The Yankees traditionally refuse to negotiate any extensions on existing contracts, but owner Hal Steinbrenner repeatedly has indicated he might make an exception for Cano, who will become a free agent next winter.
Yankees president Randy Levine confirmed Wednesday that the team has talked to Cano's agent, Scott Boras.
"We've had conversations with Scott," Levine told ESPNNewYork.com. "We recognize Robbie is one of the best players in the game, and he is going to be entitled to a significant long-term contract."
Levine's comments came one day after Steinbrenner told a small group of reporters that the Yankees had contacted Boras.
"We expressed to Scott how much we liked Robbie and what a great Yankee he's been, and we hope he continues his career here for a long time to come," Steinbrenner said. "We just indicated to him, on a very preliminary basis, that we were willing to consider a significant long-term contract, and left it at that. There's nothing really to report since then."
Boras confirmed that he and the Yankees had been in conversations for the past three weeks, stating the sides planned to "continue the dialogue."
However, Boras did not indicate whether he and Cano would consider signing an extension with the Yankees without testing free agency next winter.
Cano, 30, will play this season under a team option that will pay him $15 million.
"From a business standpoint, it would make sense for the Yankees to try to sign Cano now," a source told ESPNNewYork.com last week.
The Yankees' willingness to discuss extending an existing deal, a marked departure from their usual policy, indicates not only how badly they would like to retain Cano, but also that Steinbrenner has softened his stance on cutting payroll to $189 million by next season.
"Hal has said over and over again that the $189 million was a goal," Levine told ESPNNewYork.com. "But it must be consistent with the Yankees feeling comfortable that they are fielding a championship team."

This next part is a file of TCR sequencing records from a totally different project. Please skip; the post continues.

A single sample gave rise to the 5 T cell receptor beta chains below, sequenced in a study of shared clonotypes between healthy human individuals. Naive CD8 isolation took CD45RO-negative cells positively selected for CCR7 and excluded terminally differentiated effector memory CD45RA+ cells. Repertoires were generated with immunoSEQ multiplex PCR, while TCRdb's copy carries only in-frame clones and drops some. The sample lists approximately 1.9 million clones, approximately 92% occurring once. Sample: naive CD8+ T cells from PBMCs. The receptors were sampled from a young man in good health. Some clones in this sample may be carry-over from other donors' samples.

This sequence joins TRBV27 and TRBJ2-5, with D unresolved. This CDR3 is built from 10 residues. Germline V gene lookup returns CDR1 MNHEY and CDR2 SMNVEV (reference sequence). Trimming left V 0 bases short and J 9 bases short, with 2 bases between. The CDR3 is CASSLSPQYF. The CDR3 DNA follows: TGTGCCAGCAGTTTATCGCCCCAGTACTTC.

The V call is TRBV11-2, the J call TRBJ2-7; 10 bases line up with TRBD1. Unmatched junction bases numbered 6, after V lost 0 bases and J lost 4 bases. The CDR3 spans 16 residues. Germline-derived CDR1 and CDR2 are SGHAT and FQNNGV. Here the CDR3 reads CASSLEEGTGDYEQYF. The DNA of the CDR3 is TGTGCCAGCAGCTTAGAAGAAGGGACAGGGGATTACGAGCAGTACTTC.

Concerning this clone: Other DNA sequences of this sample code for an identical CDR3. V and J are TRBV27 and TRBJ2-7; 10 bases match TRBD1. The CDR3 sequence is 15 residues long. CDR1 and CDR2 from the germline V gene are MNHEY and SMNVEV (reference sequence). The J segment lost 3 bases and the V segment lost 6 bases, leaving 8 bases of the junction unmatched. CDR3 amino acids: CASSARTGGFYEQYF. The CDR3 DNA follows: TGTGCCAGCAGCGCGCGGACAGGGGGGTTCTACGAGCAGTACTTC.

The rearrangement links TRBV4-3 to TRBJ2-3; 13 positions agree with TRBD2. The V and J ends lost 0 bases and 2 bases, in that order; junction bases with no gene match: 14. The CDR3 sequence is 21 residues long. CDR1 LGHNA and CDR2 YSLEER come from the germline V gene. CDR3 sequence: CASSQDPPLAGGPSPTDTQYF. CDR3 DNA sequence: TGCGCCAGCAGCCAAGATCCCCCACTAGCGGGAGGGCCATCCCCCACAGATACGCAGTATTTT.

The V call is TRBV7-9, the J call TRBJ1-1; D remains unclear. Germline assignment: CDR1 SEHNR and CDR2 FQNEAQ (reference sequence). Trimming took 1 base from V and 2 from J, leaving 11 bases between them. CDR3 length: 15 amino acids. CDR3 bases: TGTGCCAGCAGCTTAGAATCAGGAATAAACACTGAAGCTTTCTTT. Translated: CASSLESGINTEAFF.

Steinbrenner said a year ago that his "goal" was to decrease the payroll to $189 million.
"I'm looking at [a $189 million payroll] as a goal," he said at the time. "But my goals are normally considered a requirement. Plenty of teams win without the kind of payrolls we have."
A source with knowledge of the team's operations told ESPNNewYork.com that until recently, trimming the Yankees' payroll was more than merely a goal.
"It was an absolute mandate," the source said. "And then after the [negative] reaction to it, it became more of a guideline."
The Yankees expect that if Cano, who has averaged 29 homers and 101 RBI over his past four seasons, becomes a free agent, he will receive significant offers from several other teams, including the Los Angeles Dodgers and the Washington Nationals.
Cano's payoff is likely to be in line with the deals recently signed by Albert Pujols ($240 million for 10 years), Joey Votto ($225 million for 10 years) and Felix Hernandez, who recently signed a seven-year, $175 million contract extension with the Seattle Mariners to become the highest-paid pitcher in baseball history.
The Yankees already are committed to paying $86.5 million to five players in 2014, and one of them -- Derek Jeter -- has a player option that could allow him to negotiate a higher salary if he has a good season in 2013. New York avoided signing any multiyear contract this winter other than Ichiro Suzuki's two-year, $13 million deal.
"We can still make a significant offer to Cano and stay within the $189 million limit," Levine said.
Cano batted .313 with 33 home runs, 94 RBIs and a team-high .929 OPS in 2012. The four-time All-Star is a .308 career hitter who is considered one of the best defensive second basemen in the majors.